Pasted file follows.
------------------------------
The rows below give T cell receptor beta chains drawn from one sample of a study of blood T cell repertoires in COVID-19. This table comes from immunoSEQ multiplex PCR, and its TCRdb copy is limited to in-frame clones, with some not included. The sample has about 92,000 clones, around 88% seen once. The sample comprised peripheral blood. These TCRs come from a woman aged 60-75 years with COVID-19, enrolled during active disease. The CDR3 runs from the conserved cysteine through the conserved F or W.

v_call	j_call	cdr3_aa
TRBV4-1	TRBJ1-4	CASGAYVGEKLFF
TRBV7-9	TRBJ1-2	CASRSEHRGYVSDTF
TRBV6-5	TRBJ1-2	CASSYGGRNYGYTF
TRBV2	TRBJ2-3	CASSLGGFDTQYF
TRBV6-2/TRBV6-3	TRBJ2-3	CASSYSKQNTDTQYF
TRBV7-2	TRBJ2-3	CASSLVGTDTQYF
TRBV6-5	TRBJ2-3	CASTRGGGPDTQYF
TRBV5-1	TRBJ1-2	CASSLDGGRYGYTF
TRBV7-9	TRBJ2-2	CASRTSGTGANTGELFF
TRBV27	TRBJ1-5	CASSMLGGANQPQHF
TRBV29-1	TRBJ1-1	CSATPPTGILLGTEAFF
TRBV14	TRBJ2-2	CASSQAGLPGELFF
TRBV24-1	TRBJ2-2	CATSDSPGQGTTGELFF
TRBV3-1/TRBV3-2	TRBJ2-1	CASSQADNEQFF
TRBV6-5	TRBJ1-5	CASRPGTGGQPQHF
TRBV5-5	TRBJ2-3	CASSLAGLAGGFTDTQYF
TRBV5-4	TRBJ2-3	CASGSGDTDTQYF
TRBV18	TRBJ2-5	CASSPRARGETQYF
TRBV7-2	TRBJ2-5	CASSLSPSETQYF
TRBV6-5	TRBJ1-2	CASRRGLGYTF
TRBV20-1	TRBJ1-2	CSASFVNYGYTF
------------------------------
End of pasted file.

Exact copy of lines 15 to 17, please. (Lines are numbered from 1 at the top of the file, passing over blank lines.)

TRBV24-1	TRBJ2-2	CATSDSPGQGTTGELFF
TRBV3-1/TRBV3-2	TRBJ2-1	CASSQADNEQFF
TRBV6-5	TRBJ1-5	CASRPGTGGQPQHF